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Towards a dialogue between CR and Postdigital Research

By Caroline Kuhn and Mark Carrigan

Critical Realism (CR) and postdigital research have rarely been considered in relation to each other. These are bodies of work with seemingly different interests and approaches, with the latter starting from recognition of the constitutive role which technology and media now play within social life. If we understand postdigital research in terms of a broader realist turn within social thought, it becomes easier to see how a mutually beneficial dialogue could take place between these traditions. CR offers a rich conceptual vocabulary suited to understanding the interplay among the otherwise ‘vanishing’ borders between different categories (e.g. analog/digital, human/machine, natural/enhanced) as well as the social changes that the postdigital brings about. Generalisations about socio-technical change need to be grounded in statements about how individuals make sense of and respond to their conditions. CR allows for that, and in so doing, it offers a critical and generative engagement with the postdigital order. At the same time, CR would benefit from the empirical and conceptual themes so richly explored within the postdigital literature, challenging this body of meta-theory to fulfil its analytical potential in engaging with the pressing realities of the postdigital social order.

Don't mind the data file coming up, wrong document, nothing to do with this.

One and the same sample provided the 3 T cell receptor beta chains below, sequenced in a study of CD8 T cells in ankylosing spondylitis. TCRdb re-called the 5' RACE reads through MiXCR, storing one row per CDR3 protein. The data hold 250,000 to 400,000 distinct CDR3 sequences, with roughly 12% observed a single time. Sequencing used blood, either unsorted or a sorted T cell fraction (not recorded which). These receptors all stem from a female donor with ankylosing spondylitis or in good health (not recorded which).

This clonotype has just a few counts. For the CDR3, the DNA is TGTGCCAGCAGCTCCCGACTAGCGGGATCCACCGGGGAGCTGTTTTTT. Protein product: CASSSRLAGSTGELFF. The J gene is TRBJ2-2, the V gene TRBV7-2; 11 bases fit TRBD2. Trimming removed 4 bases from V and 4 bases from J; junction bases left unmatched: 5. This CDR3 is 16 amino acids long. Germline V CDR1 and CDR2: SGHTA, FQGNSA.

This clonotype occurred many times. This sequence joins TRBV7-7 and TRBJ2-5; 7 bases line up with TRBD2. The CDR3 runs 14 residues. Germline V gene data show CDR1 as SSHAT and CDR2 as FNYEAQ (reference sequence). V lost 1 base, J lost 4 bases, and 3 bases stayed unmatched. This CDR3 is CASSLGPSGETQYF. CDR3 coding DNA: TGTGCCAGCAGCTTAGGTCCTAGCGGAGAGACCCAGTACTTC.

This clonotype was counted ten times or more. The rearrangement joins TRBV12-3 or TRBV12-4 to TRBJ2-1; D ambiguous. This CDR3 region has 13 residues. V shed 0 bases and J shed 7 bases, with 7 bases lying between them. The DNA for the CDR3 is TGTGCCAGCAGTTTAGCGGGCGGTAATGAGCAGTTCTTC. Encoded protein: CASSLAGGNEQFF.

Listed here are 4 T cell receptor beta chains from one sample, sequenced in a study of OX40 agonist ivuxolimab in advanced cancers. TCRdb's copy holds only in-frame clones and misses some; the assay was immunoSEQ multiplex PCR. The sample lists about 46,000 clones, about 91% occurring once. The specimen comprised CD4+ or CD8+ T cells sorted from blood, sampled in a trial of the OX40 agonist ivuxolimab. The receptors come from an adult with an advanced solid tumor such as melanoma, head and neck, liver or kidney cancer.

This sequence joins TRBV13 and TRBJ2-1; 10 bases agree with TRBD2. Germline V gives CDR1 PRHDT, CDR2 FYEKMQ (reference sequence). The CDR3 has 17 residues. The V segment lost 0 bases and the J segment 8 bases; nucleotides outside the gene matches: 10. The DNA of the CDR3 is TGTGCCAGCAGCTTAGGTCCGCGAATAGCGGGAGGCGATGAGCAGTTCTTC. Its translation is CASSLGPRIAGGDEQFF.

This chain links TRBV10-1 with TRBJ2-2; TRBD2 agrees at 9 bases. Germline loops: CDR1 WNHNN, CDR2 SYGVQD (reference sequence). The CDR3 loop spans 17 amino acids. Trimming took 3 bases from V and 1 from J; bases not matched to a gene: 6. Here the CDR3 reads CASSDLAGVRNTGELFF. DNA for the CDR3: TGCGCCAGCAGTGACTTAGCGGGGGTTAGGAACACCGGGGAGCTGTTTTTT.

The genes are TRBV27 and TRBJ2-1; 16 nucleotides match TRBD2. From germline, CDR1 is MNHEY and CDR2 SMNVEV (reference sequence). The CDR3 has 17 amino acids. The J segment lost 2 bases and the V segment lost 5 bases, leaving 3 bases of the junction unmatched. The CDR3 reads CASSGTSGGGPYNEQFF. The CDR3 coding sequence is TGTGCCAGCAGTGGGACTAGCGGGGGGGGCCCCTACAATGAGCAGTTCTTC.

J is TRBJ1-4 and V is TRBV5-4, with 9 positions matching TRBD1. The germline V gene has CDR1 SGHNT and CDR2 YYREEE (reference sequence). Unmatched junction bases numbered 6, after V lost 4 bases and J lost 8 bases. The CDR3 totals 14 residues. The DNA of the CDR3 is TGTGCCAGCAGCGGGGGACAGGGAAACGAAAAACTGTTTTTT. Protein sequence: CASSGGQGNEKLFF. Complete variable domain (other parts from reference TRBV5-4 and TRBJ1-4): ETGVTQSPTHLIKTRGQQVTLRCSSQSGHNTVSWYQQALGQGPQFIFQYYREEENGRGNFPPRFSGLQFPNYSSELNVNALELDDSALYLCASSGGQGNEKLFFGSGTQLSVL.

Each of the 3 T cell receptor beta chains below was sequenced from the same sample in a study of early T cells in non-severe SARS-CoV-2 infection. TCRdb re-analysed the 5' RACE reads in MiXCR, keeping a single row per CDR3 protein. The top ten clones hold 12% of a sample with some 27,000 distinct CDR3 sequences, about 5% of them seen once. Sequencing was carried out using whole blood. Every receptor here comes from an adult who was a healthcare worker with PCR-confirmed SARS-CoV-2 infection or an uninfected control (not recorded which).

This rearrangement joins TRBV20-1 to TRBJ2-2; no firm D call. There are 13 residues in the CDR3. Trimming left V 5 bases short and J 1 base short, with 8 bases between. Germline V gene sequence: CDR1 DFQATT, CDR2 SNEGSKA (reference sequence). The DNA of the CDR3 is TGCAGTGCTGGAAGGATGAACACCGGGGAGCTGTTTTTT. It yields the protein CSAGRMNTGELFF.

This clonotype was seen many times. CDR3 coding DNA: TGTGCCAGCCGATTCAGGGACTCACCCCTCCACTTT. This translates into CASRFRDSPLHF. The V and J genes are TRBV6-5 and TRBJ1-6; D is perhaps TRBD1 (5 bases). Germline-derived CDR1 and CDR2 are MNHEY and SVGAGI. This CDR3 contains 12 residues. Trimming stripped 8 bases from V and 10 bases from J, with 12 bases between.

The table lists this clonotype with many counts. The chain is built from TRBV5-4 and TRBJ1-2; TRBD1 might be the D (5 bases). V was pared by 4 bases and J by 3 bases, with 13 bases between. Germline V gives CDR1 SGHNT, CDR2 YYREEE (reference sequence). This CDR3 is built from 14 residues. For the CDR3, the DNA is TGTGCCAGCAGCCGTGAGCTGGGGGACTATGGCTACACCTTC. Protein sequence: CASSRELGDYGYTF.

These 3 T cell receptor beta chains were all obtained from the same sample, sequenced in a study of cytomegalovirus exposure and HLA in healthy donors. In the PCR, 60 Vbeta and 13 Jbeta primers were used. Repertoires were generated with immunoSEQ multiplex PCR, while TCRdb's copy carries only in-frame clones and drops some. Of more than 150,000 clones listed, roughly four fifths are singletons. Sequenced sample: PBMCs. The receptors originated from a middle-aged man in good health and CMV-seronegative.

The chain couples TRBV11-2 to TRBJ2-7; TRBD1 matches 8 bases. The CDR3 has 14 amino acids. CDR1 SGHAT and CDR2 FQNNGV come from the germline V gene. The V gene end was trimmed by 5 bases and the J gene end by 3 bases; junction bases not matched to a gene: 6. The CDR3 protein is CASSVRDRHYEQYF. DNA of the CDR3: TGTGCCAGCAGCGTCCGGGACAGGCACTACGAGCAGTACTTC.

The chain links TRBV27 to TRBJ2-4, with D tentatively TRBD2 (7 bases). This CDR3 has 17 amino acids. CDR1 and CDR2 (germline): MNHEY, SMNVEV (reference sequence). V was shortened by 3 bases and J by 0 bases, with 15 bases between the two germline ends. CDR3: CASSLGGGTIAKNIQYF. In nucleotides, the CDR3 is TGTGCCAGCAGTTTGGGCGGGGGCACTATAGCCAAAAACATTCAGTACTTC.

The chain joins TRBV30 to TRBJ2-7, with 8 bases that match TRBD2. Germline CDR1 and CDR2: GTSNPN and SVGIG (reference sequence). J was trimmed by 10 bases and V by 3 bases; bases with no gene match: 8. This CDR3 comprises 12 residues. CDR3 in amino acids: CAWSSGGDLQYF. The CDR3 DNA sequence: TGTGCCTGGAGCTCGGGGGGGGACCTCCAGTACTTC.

In recent years there has been a proliferation of realisms within social theory e.g. speculative realism, agential realism, sociomaterialism (Carrigan 2018). There is much that these approaches share with critical realism, such as the turn towards ontology and the deprioritisation of epistemology, with the most striking point of departure being their divergent orientations towards the human (Porpora 2017). There is a strong orientation towards humanism found within critical realism that sits uneasily with these other traditions, in spite of the features they otherwise share. Our suggestion is that postdigital research can be usefully understood and studied in terms of this broader realist turn in social thought in its concern for ontology, materiality and change. There is also a posthumanist impulse within significant aspects of the postdigital literature which coexists alongside threads from these other forms of realism (Savin-Baden 2021). There is a coalescence around common concerns here, in spite of substantive disagreements within this broad family of approaches, suggesting the possibility of fruitful dialogue.